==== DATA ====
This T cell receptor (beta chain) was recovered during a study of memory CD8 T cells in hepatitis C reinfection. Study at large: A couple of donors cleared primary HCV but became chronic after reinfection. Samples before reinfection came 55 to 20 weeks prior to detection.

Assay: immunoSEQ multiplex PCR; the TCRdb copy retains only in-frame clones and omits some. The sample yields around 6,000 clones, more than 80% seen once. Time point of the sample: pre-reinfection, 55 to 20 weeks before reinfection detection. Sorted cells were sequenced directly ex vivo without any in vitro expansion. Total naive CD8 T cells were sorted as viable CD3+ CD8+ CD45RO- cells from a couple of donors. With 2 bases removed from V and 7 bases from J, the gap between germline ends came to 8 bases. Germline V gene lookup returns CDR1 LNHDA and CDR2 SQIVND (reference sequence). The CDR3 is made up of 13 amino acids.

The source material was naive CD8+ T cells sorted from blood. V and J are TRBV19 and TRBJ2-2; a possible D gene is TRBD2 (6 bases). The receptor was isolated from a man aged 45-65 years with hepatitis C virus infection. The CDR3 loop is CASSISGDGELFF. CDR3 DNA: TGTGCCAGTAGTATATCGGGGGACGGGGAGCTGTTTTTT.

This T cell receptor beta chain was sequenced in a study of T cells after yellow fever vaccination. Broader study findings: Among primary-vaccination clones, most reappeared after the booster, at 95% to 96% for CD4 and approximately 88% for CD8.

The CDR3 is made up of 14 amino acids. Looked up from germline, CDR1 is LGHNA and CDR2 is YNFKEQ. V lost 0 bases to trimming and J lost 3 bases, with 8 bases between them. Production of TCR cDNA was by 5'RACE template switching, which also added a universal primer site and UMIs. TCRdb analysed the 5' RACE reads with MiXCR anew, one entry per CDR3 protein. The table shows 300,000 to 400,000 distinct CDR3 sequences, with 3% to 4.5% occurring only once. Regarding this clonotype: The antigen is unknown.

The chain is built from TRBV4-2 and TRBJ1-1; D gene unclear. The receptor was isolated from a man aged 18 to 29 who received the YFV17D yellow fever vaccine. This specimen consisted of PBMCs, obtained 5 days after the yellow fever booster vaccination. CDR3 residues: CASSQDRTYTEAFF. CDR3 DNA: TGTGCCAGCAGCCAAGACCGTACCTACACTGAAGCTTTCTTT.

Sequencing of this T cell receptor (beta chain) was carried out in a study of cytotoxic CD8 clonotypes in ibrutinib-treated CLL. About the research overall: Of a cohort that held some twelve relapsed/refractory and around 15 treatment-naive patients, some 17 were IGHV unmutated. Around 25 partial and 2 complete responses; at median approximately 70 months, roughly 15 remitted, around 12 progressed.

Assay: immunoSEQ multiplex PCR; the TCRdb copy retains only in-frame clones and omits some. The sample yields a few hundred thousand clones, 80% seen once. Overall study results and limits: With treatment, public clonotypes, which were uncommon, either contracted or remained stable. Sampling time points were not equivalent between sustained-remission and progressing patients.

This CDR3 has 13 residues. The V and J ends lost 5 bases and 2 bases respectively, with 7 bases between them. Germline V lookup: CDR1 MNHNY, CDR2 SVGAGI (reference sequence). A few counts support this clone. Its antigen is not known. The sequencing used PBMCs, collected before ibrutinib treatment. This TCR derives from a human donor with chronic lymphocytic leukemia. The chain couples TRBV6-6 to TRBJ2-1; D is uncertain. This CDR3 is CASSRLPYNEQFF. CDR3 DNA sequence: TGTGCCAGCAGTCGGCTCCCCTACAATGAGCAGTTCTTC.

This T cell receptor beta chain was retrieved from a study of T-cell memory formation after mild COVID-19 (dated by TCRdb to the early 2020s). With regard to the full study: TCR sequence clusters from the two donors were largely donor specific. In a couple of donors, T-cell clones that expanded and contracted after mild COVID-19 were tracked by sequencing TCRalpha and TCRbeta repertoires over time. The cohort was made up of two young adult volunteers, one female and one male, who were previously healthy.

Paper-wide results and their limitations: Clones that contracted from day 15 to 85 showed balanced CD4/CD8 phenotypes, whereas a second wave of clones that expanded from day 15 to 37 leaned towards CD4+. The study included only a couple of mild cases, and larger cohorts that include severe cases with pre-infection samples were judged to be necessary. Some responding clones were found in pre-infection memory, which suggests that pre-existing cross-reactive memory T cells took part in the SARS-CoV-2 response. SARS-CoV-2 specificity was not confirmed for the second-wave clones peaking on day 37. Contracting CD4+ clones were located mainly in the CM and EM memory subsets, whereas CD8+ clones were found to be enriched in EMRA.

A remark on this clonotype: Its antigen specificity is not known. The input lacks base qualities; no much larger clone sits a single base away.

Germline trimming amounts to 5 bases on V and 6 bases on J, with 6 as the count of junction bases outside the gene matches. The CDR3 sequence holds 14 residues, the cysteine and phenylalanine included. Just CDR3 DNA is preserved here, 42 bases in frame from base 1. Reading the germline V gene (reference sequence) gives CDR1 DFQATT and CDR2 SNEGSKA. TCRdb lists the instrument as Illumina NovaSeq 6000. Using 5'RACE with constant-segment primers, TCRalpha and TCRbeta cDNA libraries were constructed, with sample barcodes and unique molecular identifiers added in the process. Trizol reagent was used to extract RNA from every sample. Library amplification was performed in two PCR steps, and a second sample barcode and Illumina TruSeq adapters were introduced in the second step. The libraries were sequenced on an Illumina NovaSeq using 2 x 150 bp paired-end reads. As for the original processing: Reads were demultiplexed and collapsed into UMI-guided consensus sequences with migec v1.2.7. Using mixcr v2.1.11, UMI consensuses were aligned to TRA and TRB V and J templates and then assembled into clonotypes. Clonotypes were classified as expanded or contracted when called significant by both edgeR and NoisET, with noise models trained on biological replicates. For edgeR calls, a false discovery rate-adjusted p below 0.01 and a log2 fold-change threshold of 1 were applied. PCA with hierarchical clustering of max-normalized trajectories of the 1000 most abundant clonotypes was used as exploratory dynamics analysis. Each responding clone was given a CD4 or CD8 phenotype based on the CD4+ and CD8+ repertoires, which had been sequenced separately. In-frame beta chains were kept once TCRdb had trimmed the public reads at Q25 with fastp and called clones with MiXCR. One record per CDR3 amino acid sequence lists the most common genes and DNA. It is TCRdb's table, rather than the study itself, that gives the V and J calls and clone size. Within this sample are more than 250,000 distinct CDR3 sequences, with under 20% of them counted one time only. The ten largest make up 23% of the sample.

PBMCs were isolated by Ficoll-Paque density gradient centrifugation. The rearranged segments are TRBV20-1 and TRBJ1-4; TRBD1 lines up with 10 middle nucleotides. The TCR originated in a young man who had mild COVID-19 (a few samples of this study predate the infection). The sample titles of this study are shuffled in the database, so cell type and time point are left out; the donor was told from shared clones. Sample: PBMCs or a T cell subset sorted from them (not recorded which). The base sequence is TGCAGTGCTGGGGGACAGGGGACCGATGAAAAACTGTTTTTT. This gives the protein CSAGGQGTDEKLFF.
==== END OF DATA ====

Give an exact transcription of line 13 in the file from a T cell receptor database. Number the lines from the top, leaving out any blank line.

Germline trimming amounts to 5 bases on V and 6 bases on J, with 6 as the count of junction bases outside the gene matches. The CDR3 sequence holds 14 residues, the cysteine and phenylalanine included. Just CDR3 DNA is preserved here, 42 bases in frame from base 1. Reading the germline V gene (reference sequence) gives CDR1 DFQATT and CDR2 SNEGSKA. TCRdb lists the instrument as Illumina NovaSeq 6000. Using 5'RACE with constant-segment primers, TCRalpha and TCRbeta cDNA libraries were constructed, with sample barcodes and unique molecular identifiers added in the process. Trizol reagent was used to extract RNA from every sample. Library amplification was performed in two PCR steps, and a second sample barcode and Illumina TruSeq adapters were introduced in the second step. The libraries were sequenced on an Illumina NovaSeq using 2 x 150 bp paired-end reads. As for the original processing: Reads were demultiplexed and collapsed into UMI-guided consensus sequences with migec v1.2.7. Using mixcr v2.1.11, UMI consensuses were aligned to TRA and TRB V and J templates and then assembled into clonotypes. Clonotypes were classified as expanded or contracted when called significant by both edgeR and NoisET, with noise models trained on biological replicates. For edgeR calls, a false discovery rate-adjusted p below 0.01 and a log2 fold-change threshold of 1 were applied. PCA with hierarchical clustering of max-normalized trajectories of the 1000 most abundant clonotypes was used as exploratory dynamics analysis. Each responding clone was given a CD4 or CD8 phenotype based on the CD4+ and CD8+ repertoires, which had been sequenced separately. In-frame beta chains were kept once TCRdb had trimmed the public reads at Q25 with fastp and called clones with MiXCR. One record per CDR3 amino acid sequence lists the most common genes and DNA. It is TCRdb's table, rather than the study itself, that gives the V and J calls and clone size. Within this sample are more than 250,000 distinct CDR3 sequences, with under 20% of them counted one time only. The ten largest make up 23% of the sample.